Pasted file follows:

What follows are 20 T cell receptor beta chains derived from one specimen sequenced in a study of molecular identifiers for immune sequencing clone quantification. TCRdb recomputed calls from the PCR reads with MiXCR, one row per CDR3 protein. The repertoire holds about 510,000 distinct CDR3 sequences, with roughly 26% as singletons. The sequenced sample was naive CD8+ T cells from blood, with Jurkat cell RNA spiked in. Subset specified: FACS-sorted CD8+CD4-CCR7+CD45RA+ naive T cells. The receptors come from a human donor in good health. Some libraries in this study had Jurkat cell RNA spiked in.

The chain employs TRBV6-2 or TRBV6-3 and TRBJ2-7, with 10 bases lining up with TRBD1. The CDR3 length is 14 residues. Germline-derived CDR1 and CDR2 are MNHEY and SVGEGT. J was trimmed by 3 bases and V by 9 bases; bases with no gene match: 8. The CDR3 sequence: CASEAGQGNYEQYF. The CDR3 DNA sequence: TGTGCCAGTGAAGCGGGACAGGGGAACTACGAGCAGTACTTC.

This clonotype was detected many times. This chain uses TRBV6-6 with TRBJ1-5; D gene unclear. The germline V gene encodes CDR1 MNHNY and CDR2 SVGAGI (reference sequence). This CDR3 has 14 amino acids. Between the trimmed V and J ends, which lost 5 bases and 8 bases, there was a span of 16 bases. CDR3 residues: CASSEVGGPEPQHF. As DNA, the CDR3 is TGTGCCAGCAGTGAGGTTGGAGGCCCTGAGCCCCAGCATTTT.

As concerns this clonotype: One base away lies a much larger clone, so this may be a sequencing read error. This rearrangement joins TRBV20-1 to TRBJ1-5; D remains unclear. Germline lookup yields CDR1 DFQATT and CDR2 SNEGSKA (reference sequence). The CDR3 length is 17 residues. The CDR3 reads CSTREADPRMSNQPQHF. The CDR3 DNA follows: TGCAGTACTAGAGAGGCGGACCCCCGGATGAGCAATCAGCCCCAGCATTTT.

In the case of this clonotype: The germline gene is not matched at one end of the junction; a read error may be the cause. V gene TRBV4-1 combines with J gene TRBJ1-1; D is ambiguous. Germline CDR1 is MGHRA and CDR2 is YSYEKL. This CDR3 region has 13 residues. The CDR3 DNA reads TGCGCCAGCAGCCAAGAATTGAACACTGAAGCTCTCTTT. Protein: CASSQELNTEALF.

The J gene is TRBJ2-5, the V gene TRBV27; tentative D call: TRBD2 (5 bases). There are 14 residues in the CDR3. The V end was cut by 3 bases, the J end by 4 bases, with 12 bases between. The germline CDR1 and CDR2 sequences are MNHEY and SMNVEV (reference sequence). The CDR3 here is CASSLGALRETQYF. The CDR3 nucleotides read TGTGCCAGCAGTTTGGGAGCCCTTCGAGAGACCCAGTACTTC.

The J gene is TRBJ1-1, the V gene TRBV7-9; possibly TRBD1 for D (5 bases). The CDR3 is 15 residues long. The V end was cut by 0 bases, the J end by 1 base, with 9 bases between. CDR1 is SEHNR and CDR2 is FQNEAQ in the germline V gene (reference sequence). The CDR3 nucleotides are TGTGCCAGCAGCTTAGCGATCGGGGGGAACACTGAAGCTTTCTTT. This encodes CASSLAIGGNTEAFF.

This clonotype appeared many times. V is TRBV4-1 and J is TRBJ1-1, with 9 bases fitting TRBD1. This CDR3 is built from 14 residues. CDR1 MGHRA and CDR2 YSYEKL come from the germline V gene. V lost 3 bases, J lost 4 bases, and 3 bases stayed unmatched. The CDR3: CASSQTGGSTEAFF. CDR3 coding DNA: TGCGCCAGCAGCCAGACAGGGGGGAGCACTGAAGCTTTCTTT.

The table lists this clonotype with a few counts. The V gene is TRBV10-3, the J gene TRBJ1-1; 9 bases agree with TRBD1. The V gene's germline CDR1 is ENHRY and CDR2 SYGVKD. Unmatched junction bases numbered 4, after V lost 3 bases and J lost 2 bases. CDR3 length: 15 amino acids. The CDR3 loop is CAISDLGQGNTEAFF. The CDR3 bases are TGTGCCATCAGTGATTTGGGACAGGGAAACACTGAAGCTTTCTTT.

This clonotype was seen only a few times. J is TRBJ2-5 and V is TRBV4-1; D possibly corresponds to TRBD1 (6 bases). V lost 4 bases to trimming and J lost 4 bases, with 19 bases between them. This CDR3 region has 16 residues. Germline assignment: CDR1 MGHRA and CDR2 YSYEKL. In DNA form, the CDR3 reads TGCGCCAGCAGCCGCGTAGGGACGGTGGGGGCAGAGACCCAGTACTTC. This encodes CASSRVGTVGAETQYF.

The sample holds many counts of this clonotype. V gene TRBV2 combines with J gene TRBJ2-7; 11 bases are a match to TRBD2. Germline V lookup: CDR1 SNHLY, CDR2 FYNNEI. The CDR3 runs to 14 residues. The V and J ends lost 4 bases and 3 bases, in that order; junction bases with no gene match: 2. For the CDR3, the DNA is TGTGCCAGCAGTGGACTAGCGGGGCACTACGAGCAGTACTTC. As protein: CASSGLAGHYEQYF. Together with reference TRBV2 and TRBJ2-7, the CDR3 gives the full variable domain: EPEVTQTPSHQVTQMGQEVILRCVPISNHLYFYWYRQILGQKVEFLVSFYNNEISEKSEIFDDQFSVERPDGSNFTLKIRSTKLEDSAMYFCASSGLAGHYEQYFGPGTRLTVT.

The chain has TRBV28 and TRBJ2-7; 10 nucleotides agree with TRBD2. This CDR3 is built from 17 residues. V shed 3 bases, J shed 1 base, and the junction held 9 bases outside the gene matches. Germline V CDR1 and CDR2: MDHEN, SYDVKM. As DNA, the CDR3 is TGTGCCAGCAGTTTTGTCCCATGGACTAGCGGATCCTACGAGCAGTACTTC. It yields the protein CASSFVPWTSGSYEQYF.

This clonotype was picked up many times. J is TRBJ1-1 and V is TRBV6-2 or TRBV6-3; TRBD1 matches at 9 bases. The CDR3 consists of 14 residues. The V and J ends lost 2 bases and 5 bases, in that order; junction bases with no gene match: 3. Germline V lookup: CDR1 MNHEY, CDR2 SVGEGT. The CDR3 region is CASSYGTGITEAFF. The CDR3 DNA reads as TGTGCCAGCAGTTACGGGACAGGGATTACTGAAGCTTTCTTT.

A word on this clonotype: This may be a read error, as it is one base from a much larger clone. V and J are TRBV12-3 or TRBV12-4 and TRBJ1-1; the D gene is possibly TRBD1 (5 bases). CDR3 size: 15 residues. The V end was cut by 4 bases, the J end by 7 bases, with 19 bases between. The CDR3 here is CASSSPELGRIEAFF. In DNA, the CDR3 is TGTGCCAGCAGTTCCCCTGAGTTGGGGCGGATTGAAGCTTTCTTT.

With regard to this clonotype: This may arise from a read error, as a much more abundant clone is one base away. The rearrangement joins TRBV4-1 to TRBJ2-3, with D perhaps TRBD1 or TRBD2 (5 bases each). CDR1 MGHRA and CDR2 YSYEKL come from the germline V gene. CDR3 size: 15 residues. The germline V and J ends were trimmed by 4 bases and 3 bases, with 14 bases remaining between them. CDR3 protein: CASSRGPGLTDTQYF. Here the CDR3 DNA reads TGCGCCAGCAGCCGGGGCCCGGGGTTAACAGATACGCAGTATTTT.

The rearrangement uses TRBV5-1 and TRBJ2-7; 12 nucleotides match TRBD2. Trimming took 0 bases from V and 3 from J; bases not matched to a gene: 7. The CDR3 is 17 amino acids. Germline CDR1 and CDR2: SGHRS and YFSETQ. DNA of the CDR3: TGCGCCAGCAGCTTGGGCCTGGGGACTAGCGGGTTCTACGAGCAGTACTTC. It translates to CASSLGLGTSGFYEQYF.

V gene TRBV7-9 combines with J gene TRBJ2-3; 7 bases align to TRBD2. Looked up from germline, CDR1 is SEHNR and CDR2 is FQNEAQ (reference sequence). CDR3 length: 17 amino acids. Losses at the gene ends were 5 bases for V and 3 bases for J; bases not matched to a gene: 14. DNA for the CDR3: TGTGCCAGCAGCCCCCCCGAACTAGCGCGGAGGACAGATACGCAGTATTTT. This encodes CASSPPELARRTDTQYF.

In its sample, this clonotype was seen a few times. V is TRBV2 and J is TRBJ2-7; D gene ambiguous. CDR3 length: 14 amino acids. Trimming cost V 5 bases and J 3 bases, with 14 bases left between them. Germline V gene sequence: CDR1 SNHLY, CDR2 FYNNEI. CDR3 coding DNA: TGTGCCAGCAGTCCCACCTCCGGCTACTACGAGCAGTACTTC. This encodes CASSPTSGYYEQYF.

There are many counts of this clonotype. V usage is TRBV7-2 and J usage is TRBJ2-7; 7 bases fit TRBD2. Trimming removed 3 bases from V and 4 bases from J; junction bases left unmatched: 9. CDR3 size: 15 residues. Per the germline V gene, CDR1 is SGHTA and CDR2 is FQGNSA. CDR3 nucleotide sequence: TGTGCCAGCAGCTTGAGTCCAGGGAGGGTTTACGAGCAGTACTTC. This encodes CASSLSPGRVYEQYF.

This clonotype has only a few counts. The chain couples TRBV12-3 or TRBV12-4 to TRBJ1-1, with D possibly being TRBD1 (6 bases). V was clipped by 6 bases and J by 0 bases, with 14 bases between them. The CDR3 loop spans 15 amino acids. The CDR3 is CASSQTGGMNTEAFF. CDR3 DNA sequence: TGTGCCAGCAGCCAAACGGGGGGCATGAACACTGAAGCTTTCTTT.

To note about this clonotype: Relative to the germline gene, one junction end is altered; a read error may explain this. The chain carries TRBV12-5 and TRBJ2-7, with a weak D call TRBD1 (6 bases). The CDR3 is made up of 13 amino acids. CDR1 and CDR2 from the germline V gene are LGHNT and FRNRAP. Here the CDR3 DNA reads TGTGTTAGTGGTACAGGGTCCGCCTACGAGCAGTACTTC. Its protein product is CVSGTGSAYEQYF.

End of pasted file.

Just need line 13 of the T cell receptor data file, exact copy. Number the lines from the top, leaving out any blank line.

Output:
This clonotype was picked up many times. J is TRBJ1-1 and V is TRBV6-2 or TRBV6-3; TRBD1 matches at 9 bases. The CDR3 consists of 14 residues. The V and J ends lost 2 bases and 5 bases, in that order; junction bases with no gene match: 3. Germline V lookup: CDR1 MNHEY, CDR2 SVGEGT. The CDR3 region is CASSYGTGITEAFF. The CDR3 DNA reads as TGTGCCAGCAGTTACGGGACAGGGATTACTGAAGCTTTCTTT.